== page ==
However, other principles are relevant, too, and we should consider them both in regulating lobbying and in studying such regulations. This has been confirmed by practitioners, by the public consultation that the EU Commission made on its Transparency Register some years ago, as well as by OECD guidelines on this matter. Such principles are:
the (fair) equality of access of different interest groups to policymaking processes (for instance, reforming the way consultations and hearings are usually held);
the accountability of policymakers themselves (for instance, through the provision of policy footprints and plain-language public communication).
The philosophies of open government (pursuing more openness) and deliberative democracy (pursuing more deliberative quality) provide solid theoretical arguments to justify such expansion of principles.
That is why most lobbying regulations in the world end up being essentially flawed in the pursuit of their goals. They rely on the weak assumption that transparency is all we need to make things better. But they do not consistently pursue the three principles together. Thus, they generate vast loopholes and insufficiencies.
There is another 'fix' that political scientists can provide to lobbying regulations (and democracy). It comes from reconsidering the same definition of lobbying regulation. We find lobbying regulation not only in laws on lobbying. Lobbying exceeds the reach of formal laws, as often sub-legislative rules (e.g. internal regulations of ministries and parliaments), norms (habits and customs, codes of conduct, broader political cultures), or even practical frameworks (such as the forms used by governmental authorities for consultations and dialogues with stakeholders, or even the design of digital platforms sometimes used with that purpose) are equally able to 'channel' or 'steer' the interaction between lobbyists and policymakers in a certain direction.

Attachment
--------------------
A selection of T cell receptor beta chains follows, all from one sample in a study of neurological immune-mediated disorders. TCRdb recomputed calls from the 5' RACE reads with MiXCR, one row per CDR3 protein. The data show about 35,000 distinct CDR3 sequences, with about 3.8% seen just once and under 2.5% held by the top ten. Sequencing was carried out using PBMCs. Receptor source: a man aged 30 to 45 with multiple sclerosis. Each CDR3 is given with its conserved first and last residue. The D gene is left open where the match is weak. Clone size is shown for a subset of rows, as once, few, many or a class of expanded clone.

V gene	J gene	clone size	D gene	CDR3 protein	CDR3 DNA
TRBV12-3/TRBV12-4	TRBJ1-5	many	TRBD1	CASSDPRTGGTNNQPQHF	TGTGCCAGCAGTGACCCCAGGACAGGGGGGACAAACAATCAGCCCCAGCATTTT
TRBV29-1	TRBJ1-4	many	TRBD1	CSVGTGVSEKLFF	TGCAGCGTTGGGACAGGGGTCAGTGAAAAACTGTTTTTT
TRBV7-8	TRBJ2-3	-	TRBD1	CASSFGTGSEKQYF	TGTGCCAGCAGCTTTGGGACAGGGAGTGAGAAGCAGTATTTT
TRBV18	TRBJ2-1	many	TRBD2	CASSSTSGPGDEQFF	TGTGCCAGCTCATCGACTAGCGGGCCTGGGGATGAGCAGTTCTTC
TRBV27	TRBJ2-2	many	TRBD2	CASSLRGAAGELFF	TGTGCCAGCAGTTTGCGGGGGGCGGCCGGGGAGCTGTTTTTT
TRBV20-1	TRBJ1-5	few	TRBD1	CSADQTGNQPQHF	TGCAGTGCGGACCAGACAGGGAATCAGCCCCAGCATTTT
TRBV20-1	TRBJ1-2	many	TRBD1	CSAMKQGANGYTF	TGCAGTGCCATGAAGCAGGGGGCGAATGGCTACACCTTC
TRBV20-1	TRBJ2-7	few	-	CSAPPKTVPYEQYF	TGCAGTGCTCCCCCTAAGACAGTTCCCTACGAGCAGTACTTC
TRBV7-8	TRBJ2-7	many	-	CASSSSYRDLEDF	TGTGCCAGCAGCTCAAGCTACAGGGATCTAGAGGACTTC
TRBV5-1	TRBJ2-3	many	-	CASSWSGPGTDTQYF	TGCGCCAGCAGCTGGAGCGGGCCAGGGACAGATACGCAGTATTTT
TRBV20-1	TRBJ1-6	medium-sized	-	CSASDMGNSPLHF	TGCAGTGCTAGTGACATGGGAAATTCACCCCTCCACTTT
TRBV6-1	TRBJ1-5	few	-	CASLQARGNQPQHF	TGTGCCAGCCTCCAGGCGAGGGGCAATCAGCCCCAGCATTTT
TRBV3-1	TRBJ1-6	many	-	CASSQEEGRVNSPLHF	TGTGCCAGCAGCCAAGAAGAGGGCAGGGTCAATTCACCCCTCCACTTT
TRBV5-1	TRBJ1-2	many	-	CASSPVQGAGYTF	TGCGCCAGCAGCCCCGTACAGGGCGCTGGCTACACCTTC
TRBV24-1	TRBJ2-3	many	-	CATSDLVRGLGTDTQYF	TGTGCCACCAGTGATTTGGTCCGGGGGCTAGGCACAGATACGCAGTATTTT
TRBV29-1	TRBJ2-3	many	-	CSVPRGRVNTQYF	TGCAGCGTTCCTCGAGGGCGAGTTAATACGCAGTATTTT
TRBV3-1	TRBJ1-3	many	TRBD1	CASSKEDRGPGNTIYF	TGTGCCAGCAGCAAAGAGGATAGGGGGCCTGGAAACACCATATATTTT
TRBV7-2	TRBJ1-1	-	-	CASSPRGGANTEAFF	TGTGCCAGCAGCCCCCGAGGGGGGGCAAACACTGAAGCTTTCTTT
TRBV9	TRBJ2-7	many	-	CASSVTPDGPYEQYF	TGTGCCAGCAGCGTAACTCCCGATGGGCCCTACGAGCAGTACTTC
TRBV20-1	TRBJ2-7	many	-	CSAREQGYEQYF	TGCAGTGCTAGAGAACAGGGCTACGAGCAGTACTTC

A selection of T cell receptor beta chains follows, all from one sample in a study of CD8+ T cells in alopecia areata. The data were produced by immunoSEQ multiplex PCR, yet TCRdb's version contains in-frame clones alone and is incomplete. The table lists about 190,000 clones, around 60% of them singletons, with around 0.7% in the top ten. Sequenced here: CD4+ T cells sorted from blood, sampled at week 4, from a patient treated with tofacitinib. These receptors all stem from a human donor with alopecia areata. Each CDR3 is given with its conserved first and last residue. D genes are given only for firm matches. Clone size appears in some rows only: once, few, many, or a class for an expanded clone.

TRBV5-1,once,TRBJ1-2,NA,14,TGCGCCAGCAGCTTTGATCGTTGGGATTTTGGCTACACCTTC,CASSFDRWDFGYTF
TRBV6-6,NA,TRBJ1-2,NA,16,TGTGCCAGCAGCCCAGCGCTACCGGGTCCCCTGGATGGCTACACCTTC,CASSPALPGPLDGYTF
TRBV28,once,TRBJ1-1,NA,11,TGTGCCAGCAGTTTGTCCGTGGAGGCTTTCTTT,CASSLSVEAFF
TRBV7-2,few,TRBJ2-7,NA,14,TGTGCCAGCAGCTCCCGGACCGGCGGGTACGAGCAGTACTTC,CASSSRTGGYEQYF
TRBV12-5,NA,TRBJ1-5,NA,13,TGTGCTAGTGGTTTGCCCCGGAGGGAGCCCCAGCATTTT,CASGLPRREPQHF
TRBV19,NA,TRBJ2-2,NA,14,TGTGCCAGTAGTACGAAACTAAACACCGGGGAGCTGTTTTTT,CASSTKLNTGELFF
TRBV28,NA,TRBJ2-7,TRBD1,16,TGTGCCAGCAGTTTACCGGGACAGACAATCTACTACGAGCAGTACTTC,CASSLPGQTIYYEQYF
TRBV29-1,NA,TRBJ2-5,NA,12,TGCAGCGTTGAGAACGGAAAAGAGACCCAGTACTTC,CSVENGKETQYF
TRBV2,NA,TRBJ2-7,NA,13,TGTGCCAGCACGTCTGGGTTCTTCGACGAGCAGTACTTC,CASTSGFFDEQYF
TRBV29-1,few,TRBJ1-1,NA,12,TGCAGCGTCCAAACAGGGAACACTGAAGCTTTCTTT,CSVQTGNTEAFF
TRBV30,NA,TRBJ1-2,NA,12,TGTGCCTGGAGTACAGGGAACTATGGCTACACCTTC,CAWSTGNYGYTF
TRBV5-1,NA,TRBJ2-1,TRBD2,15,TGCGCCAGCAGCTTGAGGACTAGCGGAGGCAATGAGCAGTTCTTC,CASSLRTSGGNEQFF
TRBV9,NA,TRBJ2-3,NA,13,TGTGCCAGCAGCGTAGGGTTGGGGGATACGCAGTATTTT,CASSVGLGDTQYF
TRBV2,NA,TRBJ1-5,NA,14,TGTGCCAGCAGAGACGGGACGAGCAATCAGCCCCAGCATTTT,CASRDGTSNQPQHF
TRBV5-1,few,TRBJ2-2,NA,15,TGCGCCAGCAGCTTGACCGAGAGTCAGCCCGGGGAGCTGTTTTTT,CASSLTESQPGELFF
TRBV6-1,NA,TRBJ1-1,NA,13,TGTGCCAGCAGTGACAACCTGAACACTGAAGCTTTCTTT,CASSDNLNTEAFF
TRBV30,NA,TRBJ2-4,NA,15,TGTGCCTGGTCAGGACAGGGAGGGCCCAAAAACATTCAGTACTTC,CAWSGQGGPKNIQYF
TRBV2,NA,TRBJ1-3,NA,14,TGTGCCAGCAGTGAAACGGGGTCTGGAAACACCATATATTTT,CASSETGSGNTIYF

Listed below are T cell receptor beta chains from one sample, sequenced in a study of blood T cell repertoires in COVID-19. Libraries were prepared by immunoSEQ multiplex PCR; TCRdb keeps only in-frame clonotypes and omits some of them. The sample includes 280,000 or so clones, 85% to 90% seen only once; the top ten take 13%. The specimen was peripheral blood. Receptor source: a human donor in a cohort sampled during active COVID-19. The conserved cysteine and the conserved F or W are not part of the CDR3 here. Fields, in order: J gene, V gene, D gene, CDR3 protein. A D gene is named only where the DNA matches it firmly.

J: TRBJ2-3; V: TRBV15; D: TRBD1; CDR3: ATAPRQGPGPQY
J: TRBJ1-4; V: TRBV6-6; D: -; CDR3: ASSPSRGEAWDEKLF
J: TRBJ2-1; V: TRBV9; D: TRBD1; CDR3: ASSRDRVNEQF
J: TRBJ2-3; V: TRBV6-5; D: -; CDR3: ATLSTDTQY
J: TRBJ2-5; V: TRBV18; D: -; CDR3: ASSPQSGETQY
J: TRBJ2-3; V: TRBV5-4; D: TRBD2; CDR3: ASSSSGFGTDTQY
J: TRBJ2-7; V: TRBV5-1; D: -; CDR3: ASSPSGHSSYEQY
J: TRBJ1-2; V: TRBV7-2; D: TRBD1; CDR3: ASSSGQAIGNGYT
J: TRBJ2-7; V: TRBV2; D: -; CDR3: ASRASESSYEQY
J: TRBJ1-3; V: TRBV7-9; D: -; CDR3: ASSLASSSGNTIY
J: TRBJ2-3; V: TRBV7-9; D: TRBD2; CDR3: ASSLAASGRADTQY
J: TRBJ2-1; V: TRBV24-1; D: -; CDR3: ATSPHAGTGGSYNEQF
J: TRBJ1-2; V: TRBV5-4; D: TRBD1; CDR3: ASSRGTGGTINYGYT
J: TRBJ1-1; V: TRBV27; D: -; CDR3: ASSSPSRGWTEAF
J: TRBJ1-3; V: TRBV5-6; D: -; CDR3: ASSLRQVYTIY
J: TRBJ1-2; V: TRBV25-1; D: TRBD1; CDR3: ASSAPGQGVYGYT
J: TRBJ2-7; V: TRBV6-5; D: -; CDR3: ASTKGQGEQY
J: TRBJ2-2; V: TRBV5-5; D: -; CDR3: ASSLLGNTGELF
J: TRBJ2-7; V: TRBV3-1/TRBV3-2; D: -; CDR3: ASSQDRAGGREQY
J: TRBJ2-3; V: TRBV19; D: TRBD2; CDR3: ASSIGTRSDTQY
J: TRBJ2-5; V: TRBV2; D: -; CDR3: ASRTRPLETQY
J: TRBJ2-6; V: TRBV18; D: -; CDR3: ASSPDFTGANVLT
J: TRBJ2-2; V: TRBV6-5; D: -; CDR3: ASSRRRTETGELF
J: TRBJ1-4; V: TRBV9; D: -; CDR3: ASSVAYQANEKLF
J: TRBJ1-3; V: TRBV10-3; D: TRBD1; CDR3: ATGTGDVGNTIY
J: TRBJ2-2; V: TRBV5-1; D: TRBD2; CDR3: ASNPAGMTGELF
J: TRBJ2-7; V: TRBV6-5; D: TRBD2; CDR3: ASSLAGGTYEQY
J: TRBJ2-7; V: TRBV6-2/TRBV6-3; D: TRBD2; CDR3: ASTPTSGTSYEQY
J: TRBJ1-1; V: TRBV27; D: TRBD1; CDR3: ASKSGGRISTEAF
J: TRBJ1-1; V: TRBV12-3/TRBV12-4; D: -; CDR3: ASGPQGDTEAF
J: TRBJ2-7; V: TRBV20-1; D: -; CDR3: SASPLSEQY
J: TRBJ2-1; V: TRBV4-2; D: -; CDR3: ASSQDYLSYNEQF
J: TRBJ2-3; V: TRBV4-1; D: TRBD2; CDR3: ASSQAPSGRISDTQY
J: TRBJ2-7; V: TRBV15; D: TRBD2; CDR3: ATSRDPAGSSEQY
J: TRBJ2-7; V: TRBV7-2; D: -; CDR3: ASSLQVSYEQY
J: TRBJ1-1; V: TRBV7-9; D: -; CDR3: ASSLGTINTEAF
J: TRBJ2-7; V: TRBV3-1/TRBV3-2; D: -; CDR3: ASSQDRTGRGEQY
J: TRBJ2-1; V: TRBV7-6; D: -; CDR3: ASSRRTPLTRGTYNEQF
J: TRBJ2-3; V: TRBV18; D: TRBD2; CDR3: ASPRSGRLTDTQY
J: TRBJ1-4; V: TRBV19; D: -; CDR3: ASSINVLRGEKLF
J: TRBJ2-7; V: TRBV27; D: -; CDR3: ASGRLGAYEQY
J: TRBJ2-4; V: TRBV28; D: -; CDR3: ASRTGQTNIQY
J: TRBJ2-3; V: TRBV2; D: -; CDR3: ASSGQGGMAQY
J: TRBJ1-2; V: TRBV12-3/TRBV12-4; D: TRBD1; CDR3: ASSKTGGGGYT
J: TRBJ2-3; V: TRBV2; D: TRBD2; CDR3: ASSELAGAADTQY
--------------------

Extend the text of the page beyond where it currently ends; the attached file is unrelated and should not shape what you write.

That is why we cannot look only at transparency registers and enforcement of lobbying laws. Rather, we need to take into consideration a wide variety of other measures, legislative or not. These concern physical access to governmental buildings, political financing, the conflicts of interest of policymakers, the procedures of consultation with stakeholders, the regulatory impact assessments (RIAs) of policies, the more or less institutionalised dialogues between governmental authorities and various interest groups, the legislative/administrative footprints of public decisions, the public agendas of policymakers, and many other aspects that generally affect the interaction between interest groups and policymakers.
The set of rules, norms, and frameworks that aim to shape how lobbying is done in a specific political system, regarding a wide range of topics and domains relative to the interaction between policymakers on the one hand and interest groups and lobbyists on the other.
It follows that there is much to do, even beyond formal legislative processes. Political scientists can thus be leading actors in advocating for reform and engaging with policymakers, on lobbying regulation and other topics, to make democracy work better in concrete ways.